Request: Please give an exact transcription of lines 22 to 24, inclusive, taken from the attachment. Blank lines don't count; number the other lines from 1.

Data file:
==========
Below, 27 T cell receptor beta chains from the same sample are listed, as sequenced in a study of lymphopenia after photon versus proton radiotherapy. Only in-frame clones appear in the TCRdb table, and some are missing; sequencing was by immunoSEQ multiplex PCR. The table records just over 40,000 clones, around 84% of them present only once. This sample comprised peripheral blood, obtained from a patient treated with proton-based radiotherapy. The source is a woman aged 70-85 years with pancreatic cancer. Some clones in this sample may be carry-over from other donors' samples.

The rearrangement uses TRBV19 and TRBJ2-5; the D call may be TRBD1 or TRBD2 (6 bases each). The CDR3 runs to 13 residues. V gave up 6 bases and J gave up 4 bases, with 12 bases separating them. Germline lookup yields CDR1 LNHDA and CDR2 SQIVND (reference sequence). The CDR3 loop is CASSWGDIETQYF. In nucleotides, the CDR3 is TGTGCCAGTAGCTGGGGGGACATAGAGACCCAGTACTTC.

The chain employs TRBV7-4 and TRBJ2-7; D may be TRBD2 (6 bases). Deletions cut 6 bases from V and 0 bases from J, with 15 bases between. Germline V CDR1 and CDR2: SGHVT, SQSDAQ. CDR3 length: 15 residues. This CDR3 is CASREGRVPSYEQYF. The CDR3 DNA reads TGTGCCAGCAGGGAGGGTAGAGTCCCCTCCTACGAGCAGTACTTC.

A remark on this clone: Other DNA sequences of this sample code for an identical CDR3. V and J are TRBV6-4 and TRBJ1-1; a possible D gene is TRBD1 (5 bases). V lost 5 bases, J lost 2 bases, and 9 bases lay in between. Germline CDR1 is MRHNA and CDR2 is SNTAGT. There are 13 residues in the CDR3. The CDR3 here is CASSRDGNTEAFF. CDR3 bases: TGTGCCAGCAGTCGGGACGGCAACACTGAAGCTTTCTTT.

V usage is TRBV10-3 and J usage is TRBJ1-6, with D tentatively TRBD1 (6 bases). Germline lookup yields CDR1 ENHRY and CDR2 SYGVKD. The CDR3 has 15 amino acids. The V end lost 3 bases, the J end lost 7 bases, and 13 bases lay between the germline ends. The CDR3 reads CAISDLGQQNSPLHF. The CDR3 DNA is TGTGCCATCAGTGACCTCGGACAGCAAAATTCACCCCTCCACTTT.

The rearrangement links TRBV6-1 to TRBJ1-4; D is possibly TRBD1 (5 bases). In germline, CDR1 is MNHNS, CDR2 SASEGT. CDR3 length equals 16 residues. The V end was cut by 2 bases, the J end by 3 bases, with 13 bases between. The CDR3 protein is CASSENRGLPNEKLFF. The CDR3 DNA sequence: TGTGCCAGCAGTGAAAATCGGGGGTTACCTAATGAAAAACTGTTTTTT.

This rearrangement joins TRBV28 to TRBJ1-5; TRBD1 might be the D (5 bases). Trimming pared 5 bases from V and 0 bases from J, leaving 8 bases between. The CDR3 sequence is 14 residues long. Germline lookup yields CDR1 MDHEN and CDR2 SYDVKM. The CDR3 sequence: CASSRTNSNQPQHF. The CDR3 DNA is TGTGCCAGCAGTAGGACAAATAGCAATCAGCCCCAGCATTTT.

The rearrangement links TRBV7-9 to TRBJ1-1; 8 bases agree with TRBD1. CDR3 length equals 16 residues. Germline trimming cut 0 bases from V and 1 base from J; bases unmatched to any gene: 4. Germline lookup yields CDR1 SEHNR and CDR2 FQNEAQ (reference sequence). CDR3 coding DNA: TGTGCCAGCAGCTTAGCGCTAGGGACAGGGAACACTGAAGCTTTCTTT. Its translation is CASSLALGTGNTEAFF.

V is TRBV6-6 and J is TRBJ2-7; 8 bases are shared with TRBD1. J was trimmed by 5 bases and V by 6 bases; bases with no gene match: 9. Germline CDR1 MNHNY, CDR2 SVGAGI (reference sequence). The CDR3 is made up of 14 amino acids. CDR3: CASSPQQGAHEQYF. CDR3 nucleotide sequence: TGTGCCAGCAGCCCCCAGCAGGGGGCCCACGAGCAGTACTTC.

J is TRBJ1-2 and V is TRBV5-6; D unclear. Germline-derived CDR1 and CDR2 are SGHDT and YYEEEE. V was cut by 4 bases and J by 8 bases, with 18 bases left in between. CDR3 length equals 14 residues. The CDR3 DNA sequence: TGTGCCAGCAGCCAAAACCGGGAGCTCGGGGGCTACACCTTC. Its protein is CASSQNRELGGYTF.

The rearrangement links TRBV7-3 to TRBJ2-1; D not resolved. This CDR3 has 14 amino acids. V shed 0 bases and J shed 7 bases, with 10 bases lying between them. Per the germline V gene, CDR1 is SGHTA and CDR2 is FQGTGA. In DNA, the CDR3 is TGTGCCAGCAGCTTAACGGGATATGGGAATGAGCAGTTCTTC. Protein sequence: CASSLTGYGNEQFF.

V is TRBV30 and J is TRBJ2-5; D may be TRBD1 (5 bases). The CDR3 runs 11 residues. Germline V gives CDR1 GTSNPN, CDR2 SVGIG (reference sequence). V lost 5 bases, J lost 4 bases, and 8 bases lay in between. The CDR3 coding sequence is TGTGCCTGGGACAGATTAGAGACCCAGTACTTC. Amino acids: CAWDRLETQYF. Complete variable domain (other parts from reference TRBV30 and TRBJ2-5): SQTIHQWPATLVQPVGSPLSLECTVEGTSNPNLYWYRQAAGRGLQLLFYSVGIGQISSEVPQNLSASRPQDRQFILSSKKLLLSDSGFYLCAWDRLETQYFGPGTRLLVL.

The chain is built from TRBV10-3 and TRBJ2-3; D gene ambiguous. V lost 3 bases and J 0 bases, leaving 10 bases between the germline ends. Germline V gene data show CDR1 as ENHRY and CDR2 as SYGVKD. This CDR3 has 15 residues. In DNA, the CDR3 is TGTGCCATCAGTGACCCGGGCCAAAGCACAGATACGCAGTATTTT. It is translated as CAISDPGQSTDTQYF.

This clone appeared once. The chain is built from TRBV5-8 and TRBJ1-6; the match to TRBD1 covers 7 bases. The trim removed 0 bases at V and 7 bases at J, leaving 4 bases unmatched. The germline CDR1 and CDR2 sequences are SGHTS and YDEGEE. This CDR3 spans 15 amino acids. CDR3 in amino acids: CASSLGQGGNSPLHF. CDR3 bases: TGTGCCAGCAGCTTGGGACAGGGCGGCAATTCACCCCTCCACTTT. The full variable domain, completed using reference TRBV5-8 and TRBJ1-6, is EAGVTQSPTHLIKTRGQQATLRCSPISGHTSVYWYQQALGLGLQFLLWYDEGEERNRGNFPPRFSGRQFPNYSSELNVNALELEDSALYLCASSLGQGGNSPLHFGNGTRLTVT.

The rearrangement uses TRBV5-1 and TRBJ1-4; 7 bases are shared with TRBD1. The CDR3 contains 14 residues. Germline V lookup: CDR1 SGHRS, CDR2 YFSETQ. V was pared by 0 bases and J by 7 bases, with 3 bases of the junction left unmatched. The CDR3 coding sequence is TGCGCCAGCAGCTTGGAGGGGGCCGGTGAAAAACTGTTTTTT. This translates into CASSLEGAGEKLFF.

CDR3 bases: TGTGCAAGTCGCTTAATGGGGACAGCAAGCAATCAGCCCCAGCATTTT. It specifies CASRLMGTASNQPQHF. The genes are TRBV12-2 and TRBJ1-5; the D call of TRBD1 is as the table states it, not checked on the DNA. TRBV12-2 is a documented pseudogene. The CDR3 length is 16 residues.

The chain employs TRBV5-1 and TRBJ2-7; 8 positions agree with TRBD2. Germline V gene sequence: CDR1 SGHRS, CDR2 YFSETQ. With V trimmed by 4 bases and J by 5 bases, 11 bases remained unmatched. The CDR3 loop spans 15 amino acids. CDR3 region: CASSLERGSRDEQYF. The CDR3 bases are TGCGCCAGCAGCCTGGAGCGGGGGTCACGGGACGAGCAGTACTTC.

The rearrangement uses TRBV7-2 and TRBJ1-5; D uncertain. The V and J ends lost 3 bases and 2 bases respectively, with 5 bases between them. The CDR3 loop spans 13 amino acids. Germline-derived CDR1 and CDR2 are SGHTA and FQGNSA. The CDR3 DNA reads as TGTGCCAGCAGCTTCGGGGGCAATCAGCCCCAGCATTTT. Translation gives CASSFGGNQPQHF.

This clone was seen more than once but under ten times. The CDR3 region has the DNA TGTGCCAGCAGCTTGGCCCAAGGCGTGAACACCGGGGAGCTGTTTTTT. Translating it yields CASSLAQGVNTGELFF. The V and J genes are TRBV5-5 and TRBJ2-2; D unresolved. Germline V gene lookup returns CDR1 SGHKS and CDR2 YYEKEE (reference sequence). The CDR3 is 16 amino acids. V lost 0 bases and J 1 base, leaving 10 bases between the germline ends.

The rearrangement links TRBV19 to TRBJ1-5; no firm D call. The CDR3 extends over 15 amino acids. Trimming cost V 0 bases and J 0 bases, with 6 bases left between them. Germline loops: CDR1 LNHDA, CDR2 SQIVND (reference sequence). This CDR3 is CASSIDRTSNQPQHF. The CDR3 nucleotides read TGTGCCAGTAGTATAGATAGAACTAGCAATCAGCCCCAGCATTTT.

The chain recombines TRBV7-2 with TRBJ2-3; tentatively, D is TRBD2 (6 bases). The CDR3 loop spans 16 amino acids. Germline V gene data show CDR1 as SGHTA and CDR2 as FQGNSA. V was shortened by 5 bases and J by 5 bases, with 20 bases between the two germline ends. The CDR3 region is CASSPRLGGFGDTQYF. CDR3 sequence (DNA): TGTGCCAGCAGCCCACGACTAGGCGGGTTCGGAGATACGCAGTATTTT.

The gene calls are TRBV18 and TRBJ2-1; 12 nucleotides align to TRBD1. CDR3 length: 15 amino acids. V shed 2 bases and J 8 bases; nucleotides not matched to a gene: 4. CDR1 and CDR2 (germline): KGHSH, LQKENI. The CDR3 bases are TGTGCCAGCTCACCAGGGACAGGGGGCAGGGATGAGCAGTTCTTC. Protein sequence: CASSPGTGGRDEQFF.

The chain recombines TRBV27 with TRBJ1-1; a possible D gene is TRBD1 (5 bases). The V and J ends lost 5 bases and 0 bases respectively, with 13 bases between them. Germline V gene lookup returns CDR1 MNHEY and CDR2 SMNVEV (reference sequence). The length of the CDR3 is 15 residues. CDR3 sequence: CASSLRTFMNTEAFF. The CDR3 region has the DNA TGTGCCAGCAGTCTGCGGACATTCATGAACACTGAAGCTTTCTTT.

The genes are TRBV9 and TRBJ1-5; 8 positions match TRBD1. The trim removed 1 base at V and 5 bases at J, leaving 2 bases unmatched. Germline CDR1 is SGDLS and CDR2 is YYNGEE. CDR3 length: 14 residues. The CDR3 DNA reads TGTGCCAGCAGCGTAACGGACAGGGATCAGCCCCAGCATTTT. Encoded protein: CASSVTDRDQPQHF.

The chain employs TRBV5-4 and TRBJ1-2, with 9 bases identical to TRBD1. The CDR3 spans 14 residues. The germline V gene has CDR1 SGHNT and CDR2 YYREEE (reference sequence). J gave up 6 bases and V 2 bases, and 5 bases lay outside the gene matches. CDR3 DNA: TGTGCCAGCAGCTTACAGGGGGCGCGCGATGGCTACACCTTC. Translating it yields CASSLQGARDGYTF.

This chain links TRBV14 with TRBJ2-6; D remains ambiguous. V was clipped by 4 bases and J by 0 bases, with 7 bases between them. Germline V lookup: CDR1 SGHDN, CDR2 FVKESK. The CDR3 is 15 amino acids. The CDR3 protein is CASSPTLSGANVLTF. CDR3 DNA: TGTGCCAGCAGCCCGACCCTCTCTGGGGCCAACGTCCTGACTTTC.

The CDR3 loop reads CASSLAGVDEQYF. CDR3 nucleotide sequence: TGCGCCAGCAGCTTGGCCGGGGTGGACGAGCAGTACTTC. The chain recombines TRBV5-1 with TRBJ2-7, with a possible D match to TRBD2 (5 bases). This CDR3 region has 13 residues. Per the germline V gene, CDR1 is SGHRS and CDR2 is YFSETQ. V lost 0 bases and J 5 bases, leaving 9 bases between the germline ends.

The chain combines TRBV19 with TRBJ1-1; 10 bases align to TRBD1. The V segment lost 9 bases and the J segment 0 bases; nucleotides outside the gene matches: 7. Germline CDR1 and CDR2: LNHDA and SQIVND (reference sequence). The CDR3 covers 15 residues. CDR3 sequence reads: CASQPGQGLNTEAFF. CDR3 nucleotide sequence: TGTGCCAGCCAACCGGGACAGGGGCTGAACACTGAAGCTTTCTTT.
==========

The gene calls are TRBV18 and TRBJ2-1; 12 nucleotides align to TRBD1. CDR3 length: 15 amino acids. V shed 2 bases and J 8 bases; nucleotides not matched to a gene: 4. CDR1 and CDR2 (germline): KGHSH, LQKENI. The CDR3 bases are TGTGCCAGCTCACCAGGGACAGGGGGCAGGGATGAGCAGTTCTTC. Protein sequence: CASSPGTGGRDEQFF.

The chain recombines TRBV27 with TRBJ1-1; a possible D gene is TRBD1 (5 bases). The V and J ends lost 5 bases and 0 bases respectively, with 13 bases between them. Germline V gene lookup returns CDR1 MNHEY and CDR2 SMNVEV (reference sequence). The length of the CDR3 is 15 residues. CDR3 sequence: CASSLRTFMNTEAFF. The CDR3 region has the DNA TGTGCCAGCAGTCTGCGGACATTCATGAACACTGAAGCTTTCTTT.

The genes are TRBV9 and TRBJ1-5; 8 positions match TRBD1. The trim removed 1 base at V and 5 bases at J, leaving 2 bases unmatched. Germline CDR1 is SGDLS and CDR2 is YYNGEE. CDR3 length: 14 residues. The CDR3 DNA reads TGTGCCAGCAGCGTAACGGACAGGGATCAGCCCCAGCATTTT. Encoded protein: CASSVTDRDQPQHF.